“At Sun Chemical, we’re doing our part to help customers thrive in this dynamic business environment by providing a comprehensive and consistent offering of world-class products and services, delivering consistently on our promises with strong technical and customer service, and offering breakthroughs in technology that will ultimately save our customers money,” Venturini continued.
“Sun Chemical wants to continue being known as the company that is truly a partner with its customers. To be able to achieve this, our customers have to know that we are here to help them with their problems,” he added. “Backed with 17 research and development centers and the strength of DIC, our parent company, our unparalleled global presence allows for the delivery of local service and support that is customized to the markets it serves. Our coatings customers also can benefit from the fact that Sun Chemical offers a broad portfolio of both pigments and polymers.”
For Specialty Polymers, Inc., it’s about striking a balance.
“When we work with a customer to custom develop a resin, we have to understand every aspect of their needs, from performance goals to cost goals. During the collaboration process, we work with the customer to find the best balance for them,” Southwell said. “Customer communication is key!”
According to MarketsandMarkets, the use of environment-friendly products has been one of the most important trends in the coatings industry over the last 10 years. This was largely influenced by tighter EU regulation regarding reduction of volatile organic compounds (VOC) emission in coating resins.
The demand has shifted from solvent-based coatings to environment-friendly products, such as water-based, powder, high solid, and UV curable coatings, according to MarketsandMarkets.
“These products do not contain solvent that evaporates during the curing phase; they only need a special ultraviolet light to cure instantly,” the research stated.
At Hexion, it’s about using systems – ultra-high solids acrylic polyols and waterborne polyols for 2K PU coatings – based on Cardura E10p Glycidyl Ester.
Frederix said these technologies have been “broadly” adopted worldwide.
Siltech has the ability to “strip volatiles down to very low levels, meeting the current regulatory hurdles,” said Global Marketing and Sales Manager Bob Ruckle.
“We have developed a range of acrylic binders in both solvent- and water-based technologies that meet the stringent requirements of premium global automotive manufacturers,” said Sun Chemical’s Venturini.
‘Green’ and sustainable products
In regards to “green” technology, Sun Chemical launched products under the WATERSOL line.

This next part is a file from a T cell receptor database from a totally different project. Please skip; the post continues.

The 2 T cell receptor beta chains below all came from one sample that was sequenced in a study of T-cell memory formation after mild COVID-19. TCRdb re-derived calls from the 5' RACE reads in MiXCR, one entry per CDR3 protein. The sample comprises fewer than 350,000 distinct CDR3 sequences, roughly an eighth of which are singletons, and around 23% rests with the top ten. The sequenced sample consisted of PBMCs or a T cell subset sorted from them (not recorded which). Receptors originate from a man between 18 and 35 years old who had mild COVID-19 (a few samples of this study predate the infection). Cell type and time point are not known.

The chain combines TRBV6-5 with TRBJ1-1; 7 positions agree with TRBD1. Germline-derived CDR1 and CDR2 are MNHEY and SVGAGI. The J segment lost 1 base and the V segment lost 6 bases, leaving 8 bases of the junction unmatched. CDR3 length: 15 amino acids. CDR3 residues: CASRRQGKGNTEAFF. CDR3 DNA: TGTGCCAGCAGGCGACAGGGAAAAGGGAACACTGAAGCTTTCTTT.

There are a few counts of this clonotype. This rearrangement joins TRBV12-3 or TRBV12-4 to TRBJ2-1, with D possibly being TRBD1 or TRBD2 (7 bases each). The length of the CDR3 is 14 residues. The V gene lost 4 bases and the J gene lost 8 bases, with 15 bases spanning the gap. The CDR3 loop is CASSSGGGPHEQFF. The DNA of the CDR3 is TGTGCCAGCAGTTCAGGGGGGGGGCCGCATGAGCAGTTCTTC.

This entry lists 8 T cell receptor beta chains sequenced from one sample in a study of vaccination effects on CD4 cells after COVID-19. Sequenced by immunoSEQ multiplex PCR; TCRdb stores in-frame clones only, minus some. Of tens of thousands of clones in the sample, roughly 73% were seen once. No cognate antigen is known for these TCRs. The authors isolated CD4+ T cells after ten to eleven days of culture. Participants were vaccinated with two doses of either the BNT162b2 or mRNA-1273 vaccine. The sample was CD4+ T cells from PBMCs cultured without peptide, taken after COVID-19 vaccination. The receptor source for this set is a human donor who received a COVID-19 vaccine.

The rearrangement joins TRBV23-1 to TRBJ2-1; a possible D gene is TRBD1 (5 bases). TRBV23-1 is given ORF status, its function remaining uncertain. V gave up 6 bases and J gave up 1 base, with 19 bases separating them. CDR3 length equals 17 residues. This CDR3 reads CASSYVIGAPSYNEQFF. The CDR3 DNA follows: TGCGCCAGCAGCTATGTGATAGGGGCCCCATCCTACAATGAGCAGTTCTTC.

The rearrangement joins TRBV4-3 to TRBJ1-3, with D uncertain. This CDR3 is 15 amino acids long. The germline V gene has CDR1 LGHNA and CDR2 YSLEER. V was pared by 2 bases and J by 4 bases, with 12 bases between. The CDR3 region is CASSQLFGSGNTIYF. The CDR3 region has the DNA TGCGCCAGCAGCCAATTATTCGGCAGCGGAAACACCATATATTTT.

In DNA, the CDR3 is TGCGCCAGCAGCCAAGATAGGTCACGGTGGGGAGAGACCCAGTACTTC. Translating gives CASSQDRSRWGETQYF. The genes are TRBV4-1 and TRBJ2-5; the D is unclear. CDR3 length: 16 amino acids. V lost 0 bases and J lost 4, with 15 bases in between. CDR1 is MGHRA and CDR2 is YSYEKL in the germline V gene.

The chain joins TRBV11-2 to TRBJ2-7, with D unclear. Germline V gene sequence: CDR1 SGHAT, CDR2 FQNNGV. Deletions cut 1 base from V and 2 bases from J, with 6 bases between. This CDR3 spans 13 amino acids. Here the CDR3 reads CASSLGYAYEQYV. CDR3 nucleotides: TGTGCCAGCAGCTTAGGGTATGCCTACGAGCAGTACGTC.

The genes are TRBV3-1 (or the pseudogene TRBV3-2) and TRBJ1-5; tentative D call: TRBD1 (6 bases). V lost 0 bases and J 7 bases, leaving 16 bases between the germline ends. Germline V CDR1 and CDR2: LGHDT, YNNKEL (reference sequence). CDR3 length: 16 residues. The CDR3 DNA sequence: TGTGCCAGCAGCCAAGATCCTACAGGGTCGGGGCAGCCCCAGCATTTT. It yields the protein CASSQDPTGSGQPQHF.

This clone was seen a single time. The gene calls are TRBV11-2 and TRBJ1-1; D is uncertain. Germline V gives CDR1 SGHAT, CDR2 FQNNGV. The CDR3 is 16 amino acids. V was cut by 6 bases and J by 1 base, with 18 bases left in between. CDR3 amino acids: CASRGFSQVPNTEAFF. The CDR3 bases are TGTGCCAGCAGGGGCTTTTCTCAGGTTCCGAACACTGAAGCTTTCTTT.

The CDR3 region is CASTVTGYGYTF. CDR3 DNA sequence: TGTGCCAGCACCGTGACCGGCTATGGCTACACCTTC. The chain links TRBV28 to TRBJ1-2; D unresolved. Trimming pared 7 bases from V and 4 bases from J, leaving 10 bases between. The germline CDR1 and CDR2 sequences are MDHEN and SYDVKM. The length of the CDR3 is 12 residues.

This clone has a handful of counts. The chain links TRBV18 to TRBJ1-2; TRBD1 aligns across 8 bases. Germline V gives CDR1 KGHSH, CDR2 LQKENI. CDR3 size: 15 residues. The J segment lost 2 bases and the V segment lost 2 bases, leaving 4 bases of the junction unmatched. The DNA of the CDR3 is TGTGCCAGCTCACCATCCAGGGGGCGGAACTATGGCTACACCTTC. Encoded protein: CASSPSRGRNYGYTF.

“A group of self-emulsifying acrylic resins developed by DIC for automotive interiors, WATERSOL water-based resins deliver performance properties similar to solvent-based resins and demonstrate excellent corrosion resistance, high hardness, pigment dispersability and low-temperature film formation properties,” Venturini said.
“We also recently launched WATERSOL WQS-364, a UV-curable water-based polymer for water-reducible coatings on plastics which contains a hydrophobic multi-functional methacrylate and urethane acrylate core surrounded by a hydrophilic group,” he added. “This unique technology brings both excellent package stability and a level of chemical and solvent resistance to the cured films not seen with other UV-curable systems.”
This is an area where Arkema would like to work with customers to address specific needs and drive R&D efforts, per Dumain.
“Together, we have identified specific focus areas related to sustainability, most notably in water-based, powder and high solid systems coatings,” he said. “To give some examples, we are looking at new ways to improve preservation and dry-film performance in liquid water-based coatings, as well as new application areas for powder such as coating medium-density fiberboard.”
“We continue to conduct research on green and sustainable technologies. We believe the greenest potential resins are alkyd polymers made from renewable raw materials available in water or water reducible formulas,” Hayden added. “We continue to work on expanding our alkyds in water line, BECKOSOL AQ, to meet performance needs and to expand the number of applications that can use them. For our solvent based resins, we continue to work on lower VOC formulas.”
Perstop’s three essential polyols – Penta, TMP & Neo – now come in renewable options, said Johansson.
And “instead of using fossil natural gas as a raw material for Evyron and Neeture,” Johansson added, “we are using locally produced biogas from waste.”
“Now more than ever we are seeing a need for resins capable of meeting tough performance demands in ultra-low VOC formulations,” Southwell said. “Aiming to minimize solvent load, formulators are looking for polymers providing the functionality of efficient film formation while maintaining high-performance properties. One approach that our R&D team is developing to meet customers’ needs is an acrylic-based hybrid resin. This technique combines traditional acrylic polymer synthesis with other resin chemistries, enabling the hybrid resin to replace less environmentally friendly products.”